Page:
Friday, January 15, 2010
Another simple thing I love, is mail delivery. The postwoman brings dog jewelry...hurrah!
Here are some new additions in The Dog Jewelry Museum:
Two new additions to the growing mini-collection of Trifari "real breed" dog jewelry; a detailed Pomeranian and a rather clumsily executed German Shepherd Dog. I've noticed that jewelry designers have a hard time with GSDs...they just don't seem to be able to capture the majesty of this handsome breed.
Also newly added is this great ceramic pin by Flying Colors, a 1980s company formed by three artists in San Francisco. I just love the color and the humor of this piece!
A somewhat homely enamel spaniel also joined the Museum. He is a dead-ringer for one of the old Deja (Reja) pieces. He's not signed, but the quality of the enamel and the weight and pinback construction have me convinced he is from the 1940s, probably Deja/Reja.
Finally, make sure to click here to see the set that goes with this Scottie pin. He came as a part of a group of critters which all have similar elements. Very cute bunch of scatter pins!
The Dog Jewelry Museum has had some nice publicity over the last few months. I had about 50 pieces on display at The Kennedy Museum of Art in Athens, Ohio, as part of an exhibit constructed by artist Mark Dion called "Athens Collects". I also had a lovely interview published by Dogtipper. Check it out and read some of the useful tips for those of you with furry "jewels".
Tuesday, October 27, 2009
"Luca began working in the jewelry business in the 1950's. Luca & Lionel Mercier started Raz-Mer Casting Co. which made raw castings for Alice Jewelry [Lillian Vernon], Rice-Weiner, and Weiss among others. In Dec. 1958, Luca & Stanley Conheim started the Ronnie Jewelry Co. They sold Ronnie Jewelry in 1968 to The Certified Corporation, who owned Whiting & Davis and DaVinci Jewelry. Stanley died about 1969; Luca remained with Certified until 1975, where he designed the plastic pieces for which he is known. In the early 1990's Luca formed Plaza Jewelry in North Kingstown, RI. and is still active in the company (Information from the Fall 2003 & Spring 2004 issues of VFCJ.)"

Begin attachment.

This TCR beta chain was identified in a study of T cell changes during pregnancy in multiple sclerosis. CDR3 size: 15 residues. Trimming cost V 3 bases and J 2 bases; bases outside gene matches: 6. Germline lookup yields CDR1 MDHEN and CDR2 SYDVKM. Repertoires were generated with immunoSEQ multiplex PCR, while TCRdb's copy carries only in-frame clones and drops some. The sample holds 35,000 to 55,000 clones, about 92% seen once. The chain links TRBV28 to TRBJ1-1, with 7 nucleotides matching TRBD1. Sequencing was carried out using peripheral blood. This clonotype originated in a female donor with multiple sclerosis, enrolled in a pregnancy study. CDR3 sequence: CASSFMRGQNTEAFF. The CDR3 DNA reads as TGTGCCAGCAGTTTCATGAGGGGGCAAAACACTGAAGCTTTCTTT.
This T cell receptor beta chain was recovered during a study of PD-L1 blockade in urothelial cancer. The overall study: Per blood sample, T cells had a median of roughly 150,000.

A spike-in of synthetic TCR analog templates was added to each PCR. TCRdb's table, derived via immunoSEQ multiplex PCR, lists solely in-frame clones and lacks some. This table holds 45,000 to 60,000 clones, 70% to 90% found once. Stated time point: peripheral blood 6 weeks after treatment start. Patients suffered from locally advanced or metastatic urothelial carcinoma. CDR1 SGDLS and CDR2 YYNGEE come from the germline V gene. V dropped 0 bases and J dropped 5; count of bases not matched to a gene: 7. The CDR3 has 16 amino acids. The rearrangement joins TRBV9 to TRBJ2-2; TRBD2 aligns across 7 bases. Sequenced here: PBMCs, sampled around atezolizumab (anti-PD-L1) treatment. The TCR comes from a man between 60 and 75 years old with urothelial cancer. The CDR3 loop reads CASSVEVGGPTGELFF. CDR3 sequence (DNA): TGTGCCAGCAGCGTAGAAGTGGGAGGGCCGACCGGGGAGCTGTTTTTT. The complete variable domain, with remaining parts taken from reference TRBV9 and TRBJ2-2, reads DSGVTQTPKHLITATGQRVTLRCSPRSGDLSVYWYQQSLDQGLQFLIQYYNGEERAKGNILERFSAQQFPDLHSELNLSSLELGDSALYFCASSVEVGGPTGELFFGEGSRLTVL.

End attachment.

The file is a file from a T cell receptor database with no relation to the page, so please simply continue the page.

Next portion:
Also new this month, is a little tack pin from the Kreisler company. Kreisler was in and out of the jewelry business. My best guess for the date on fhis pin is the 1950s when Kreisler was making jewelry.
People sometimes ask why there are so many Dachshunds, Poodles, and Scotties represented in jewelry. My take on this is that manufacturers were looking to produce jewelry that would sell the most and these three breeds have been very popular, especially during particular time periods. Also Poodles have always had a link to fashion, the doggie version of an accessory, so the breed remains very popular in jewelry.
I try to balance acquiring a wide variety of breeds, representing as many different manufacturers, and covering many eras when I acquire pieces for the Museum. I am always on the look-out for the unusual, so get in touch if you have something differnt!
Wednesday, September 30, 2009
Here's a close up of a couple of the dogs:
Next, the Lang company was in operation from the mid-1940s to about the mid-1970s. Just added to the Museum, is this sweet Spaniel puppy in sterling silver. This piece can be found now and then on websites or Ebay. I expect it is from the 1950s, a time when Cocker Spaniels were especially popular in the US.
Finally, another addition to our growing collection of "real breed" jewelry from Trifari. Here's a gold tone smooth-coated Chihuahua, delightfully detailed. Just when I think I've got all of the dogs in this series, I spot another breed! Check out the other Real Dog Breed pieces in the Trifari section at the Museum.
Thursday, August 27, 2009
First, some of the less expensive pieces are quite remarkable. The range of dogs from a manufacturer like J.J. (Jonette Jewelry) is impressive. For those interested in collecting a wide variety of breeds or humorous canine jewelry, J.J., though inexpensive, is a good choice.
J.J. Basset Hound Pin with Moving Ears